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Mt. Brave Cabernet Sauvignon 2010

Cabernet Sauvignon from Mt. Veeder, Napa Valley, California
  • WS92
  • JS92
0% ABV
  • RP95
  • WW94
  • WE95
  • RP93
  • V93
  • WS92
  • RP92
  • W&S91
  • JS90
  • RP93
  • W&S92
  • WE91
  • RP92
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Winemaker Notes

Mt. Brave's 2010 Cabernet Sauvignon has a full and rich texture that mingles with the aromas of violets and flavors of raspberries, blueberries and a touch of vanilla. Combined with mountain tannins that are massaged into an approachable, mouth-filling crescendo, the finish culminates with notes of mountain shale.

Critical Acclaim

All Vintages
WS 92
Wine Spectator
Deceptively complex, this succeeds with a supple texture and a graceful mix of currant, blueberry, spice, crushed rock and subtle licorice notes, gliding along on the finish.
JS 92
James Suckling
Aromas of chocolate mousse and currants with hints of flowers. Full body with silky tannins and a chewy finish. A big but lively red. Better in 2017.
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Mt. Brave

Mt. Brave

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Mt. Brave, Mt. Veeder, Napa Valley, California
Mt. Brave is a tribute to the pioneering spirit of those who settled the rugged terrain of Mt. Veeder during the 1800s and an homage to the Wappo Indians, "the brave ones," who were the original inhabitants of this extraordinary place. The Mt. Brave Vineyard, once the Chateau Potelle Vineyard, was established decades ago at elevations ranging from 1,400 to 1,800 feet. While Mt. Veeder is cool, Mt. Brave sits above the fog line, with morning sun warming the grapes each day. Soils are a sparse, gravelly loam. Nutrients and minerals are scant, resulting in tiny berries with concentrated and complex flavors. At harvest, small lug boxes must be carefully moved up and down the steep slopes to protect both vines and vineyard workers.

Mt. Veeder

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Centered at the peak for which it is named, Mount Veeder is Napa’s largest sub-AVA. But even though the entire appellation spreads over 16,000 acres, vineyards cover a mere 1,000. Scattered among Douglas firs and bristlecone pines, Mount Veeder vineyards extend south from the upper elevations of the Mayacamas Mountains—the highest point at 2,400 feet—to the border of the Carneros region. Twenty-two wineries produce wine from Mount Veeder fruit.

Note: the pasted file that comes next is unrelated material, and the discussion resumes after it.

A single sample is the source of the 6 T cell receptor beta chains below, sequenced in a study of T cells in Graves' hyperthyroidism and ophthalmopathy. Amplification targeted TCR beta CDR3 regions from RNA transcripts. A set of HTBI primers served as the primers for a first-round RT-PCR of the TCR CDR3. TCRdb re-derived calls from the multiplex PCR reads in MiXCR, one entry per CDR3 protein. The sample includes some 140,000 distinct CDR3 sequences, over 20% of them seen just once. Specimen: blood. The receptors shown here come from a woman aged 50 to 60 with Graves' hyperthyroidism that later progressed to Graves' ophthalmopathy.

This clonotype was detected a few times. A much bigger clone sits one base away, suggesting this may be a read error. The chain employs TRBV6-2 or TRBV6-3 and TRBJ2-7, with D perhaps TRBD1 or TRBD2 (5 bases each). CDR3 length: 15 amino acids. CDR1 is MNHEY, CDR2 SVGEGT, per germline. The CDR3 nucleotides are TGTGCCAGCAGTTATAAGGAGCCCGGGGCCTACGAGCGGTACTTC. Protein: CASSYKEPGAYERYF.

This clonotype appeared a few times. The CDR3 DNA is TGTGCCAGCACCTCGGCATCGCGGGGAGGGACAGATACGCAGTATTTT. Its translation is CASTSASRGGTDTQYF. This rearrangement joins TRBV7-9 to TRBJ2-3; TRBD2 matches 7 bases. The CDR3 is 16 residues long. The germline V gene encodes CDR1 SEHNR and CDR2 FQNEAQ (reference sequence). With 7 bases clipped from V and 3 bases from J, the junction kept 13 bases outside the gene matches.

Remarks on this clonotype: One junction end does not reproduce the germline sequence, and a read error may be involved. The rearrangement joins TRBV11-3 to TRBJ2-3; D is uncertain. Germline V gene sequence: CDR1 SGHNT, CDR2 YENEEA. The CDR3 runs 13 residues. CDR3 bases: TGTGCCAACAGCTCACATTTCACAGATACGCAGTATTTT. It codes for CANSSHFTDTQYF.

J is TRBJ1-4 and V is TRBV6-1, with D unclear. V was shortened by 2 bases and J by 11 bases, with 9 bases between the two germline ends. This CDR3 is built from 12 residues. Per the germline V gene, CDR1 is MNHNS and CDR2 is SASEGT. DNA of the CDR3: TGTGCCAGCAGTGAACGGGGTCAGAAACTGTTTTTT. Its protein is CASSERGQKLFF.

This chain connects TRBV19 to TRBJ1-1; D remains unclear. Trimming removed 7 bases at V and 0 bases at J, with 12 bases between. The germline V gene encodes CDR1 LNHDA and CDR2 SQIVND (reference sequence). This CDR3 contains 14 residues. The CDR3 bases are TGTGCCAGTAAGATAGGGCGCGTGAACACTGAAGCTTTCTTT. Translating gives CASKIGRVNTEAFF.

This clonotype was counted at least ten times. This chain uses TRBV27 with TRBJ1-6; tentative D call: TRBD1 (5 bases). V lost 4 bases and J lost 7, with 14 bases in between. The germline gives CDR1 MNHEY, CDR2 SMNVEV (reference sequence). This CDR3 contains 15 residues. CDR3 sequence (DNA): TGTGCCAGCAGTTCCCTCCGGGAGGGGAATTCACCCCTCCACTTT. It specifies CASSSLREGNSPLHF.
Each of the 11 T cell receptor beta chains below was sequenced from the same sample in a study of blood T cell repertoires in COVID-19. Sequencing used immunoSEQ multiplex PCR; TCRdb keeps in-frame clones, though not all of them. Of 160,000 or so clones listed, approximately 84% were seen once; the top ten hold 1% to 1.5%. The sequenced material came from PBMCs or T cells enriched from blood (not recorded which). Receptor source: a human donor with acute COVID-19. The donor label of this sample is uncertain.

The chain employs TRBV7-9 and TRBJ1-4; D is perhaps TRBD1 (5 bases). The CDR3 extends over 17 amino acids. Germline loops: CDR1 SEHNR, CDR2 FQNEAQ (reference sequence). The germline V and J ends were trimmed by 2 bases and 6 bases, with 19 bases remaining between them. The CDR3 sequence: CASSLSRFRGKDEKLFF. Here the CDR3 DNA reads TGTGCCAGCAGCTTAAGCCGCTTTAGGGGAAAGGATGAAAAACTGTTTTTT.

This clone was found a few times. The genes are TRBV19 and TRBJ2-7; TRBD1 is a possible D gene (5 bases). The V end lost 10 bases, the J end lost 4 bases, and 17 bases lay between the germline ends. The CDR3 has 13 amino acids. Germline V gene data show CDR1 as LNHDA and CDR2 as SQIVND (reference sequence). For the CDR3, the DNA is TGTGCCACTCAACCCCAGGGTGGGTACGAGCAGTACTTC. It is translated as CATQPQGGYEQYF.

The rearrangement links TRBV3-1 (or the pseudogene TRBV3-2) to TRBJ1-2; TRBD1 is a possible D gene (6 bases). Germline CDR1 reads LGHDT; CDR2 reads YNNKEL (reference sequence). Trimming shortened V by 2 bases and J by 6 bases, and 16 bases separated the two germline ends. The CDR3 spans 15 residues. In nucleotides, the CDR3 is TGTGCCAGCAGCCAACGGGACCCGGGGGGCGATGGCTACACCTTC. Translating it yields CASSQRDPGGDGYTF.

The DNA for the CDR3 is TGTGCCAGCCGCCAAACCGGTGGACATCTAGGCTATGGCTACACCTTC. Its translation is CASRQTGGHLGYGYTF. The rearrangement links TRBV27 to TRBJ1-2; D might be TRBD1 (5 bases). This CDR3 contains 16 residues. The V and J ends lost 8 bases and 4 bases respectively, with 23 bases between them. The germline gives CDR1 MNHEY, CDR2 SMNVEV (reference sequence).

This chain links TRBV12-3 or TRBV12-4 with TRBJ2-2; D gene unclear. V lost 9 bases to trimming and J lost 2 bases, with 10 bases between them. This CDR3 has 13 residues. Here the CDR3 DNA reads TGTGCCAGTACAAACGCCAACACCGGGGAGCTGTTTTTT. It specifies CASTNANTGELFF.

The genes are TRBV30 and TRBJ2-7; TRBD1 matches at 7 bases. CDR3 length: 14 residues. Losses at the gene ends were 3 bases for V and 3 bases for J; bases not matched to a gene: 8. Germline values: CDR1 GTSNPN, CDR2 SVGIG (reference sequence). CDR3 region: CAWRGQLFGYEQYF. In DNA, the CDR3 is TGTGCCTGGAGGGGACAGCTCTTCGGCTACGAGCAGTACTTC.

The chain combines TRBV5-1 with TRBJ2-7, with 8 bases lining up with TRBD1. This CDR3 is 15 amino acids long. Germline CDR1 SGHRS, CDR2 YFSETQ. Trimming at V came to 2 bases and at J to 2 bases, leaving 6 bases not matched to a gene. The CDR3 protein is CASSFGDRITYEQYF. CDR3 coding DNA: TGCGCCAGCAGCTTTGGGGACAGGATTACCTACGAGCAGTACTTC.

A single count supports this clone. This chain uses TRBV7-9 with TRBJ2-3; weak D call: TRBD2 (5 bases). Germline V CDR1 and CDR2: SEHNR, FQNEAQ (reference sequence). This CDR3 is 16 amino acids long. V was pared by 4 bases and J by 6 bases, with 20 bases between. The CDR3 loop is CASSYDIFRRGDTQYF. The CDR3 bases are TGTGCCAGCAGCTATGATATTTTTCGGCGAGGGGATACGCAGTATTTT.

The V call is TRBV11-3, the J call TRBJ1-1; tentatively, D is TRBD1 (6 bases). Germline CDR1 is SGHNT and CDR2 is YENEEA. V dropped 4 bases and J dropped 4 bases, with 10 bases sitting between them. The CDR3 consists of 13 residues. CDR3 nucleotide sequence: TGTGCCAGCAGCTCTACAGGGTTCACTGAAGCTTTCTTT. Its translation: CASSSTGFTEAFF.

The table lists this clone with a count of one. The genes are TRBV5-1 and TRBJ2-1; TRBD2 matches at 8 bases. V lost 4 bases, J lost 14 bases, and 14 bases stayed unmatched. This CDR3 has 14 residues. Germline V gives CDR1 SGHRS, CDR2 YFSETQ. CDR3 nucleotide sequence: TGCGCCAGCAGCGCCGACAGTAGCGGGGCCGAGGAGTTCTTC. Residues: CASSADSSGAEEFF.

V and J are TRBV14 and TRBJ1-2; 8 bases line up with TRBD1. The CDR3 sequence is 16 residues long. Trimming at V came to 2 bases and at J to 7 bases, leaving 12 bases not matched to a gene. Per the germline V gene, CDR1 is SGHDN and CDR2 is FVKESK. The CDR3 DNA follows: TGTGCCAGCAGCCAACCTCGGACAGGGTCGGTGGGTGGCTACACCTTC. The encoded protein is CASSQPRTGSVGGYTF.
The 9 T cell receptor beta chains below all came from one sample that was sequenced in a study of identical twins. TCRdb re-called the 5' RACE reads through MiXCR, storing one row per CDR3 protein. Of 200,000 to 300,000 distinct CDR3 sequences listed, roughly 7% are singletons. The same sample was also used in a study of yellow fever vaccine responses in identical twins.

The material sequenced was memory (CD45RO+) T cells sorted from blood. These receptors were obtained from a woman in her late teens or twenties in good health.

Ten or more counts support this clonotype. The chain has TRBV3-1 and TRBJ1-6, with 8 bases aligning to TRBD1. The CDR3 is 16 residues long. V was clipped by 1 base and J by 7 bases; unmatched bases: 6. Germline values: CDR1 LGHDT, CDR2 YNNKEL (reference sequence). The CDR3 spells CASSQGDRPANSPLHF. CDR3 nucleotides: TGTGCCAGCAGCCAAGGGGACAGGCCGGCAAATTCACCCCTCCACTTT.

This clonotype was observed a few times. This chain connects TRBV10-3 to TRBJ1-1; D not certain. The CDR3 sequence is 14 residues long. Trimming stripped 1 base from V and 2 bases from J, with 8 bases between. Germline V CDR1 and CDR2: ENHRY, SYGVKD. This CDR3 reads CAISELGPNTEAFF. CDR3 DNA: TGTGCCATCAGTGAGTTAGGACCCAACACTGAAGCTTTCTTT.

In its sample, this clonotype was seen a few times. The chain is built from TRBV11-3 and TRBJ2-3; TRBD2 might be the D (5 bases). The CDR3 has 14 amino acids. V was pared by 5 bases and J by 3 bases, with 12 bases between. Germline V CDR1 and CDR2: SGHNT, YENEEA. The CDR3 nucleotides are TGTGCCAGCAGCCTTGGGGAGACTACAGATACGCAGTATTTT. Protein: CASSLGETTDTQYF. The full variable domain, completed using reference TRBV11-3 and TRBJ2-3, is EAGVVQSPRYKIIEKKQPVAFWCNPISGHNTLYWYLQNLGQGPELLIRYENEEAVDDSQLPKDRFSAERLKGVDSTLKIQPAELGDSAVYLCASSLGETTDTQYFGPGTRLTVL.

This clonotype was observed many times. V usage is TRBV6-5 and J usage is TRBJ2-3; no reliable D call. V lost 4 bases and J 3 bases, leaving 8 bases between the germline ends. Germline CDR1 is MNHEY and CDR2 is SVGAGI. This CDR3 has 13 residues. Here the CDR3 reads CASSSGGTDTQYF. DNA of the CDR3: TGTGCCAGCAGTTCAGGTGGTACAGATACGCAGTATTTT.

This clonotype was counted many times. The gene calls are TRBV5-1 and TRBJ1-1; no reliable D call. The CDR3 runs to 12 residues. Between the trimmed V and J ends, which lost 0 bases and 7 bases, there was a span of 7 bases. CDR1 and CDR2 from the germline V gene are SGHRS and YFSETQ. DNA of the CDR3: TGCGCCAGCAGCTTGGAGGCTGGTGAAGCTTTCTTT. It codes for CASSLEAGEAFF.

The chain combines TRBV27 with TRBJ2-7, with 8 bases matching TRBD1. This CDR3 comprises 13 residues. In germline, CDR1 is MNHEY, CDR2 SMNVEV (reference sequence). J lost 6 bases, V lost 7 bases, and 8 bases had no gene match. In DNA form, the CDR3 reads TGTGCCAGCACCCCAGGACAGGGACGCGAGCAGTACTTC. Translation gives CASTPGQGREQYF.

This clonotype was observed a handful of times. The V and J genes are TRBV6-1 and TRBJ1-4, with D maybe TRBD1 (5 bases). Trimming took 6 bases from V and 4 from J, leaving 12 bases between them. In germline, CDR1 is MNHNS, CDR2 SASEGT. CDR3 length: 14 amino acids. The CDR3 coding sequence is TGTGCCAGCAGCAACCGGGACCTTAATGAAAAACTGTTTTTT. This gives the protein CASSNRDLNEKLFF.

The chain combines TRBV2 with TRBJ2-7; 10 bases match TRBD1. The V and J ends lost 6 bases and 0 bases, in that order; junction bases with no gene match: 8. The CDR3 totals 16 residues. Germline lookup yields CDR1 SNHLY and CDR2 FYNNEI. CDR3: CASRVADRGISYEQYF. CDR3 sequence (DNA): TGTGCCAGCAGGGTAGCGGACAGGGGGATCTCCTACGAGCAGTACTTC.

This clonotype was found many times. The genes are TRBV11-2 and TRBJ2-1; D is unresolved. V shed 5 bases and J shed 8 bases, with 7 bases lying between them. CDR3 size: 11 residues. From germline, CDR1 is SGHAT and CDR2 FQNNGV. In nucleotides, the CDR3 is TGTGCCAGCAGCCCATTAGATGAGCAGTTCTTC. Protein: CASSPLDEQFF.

Winemaking began early in this appellation. In 1864, Captain Stelham Wing presented the first Mount Veeder wine to the Napa County Fair; it came from today’s Wing Canyon Vineyard. Prohibition, of course, halted winemaking and viticulture wasn’t revitalized until the founding of Mayacamas Vineyards in 1951 and Bernstein Vineyards in 1964.

The Bernstein Vineyards was actually home to the first Petit Verdot in California, planted in 1975. Today most of the Petit Verdot in Napa Valley originates from this vineyard.

Rocky volcanic clay and ancient seabed matter dominate Mount Veeder soils—perfect for Bordeaux varieties. Cabernet Sauvignon, Merlot, Malbec, Cabernet Franc and Petit Verdot enjoy spectacular success. These varieties produce wines rich in brambly blackberry and black cherry fruit with herbal and floral aromatics. Structures are moderate to assertive and wines have great staying power.

Chardonnay from Mount Veeder is lush, full and balanced mineral and fresh citrus flavors.

Cabernet Sauvignon

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A noble variety bestowed with both power and concentration, Cabernet Sauvignon is sometimes referred to as the “king” of red grapes. It can be somewhat unapproachable early in its youth but has the potential to age beautifully, with the ability to last fifty years or more at its best. Small berries and tough skins provide its trademark firm tannic grip, while high acidity helps to keep the wine fresh for decades. Cabernet Sauvignon flourishes in temperate climates like Bordeaux's Medoc region (and in St-Emillion and Pomerol, where it plays a supporting role to Merlot). The top Médoc producers use Cabernet Sauvignon for their wine’s backbone, blending it with Merlot and smaller amounts of Cabernet Franc, Malbec, and/or Petit Verdot. On its own, Cabernet Sauvignon has enjoyed great success throughout the world, particularly in the Napa Valley, and is responsible for some of the world’s most prestigious and sought-after “cult” wines.

In the Glass

High in color, tannin, and extract, Cabernet Sauvignon expresses notes of blackberry, cassis, plum, currant, spice, and tobacco. In Bordeaux and elsewhere in the Old World you'll find the more earthy, tannic side of Cabernet, where it's typically blended to soften tannins and add complexity. In warmer regions like California and Australia, you can typically expect more ripe fruit flavors upfront.

Perfect Pairings

Cabernet Sauvignon is right at home with rich, intense meat dishes—beef, lamb, and venison, in particular—where its opulent fruit and decisive tannins make an equal match to the dense protein of the meat. With a mature Cabernet, opt for tender, slow-cooked meat dishes.

Sommelier Secrets

Despite the modern importance and ubiquity of Cabernet Sauvignon, it is actually a relatively young variety. In 1997, DNA revealed the grape to be a spontaneous crossing of Cabernet Franc and Sauvignon Blanc which took place in 17th century southwestern France.

EDV31400106_2010 Item# 127520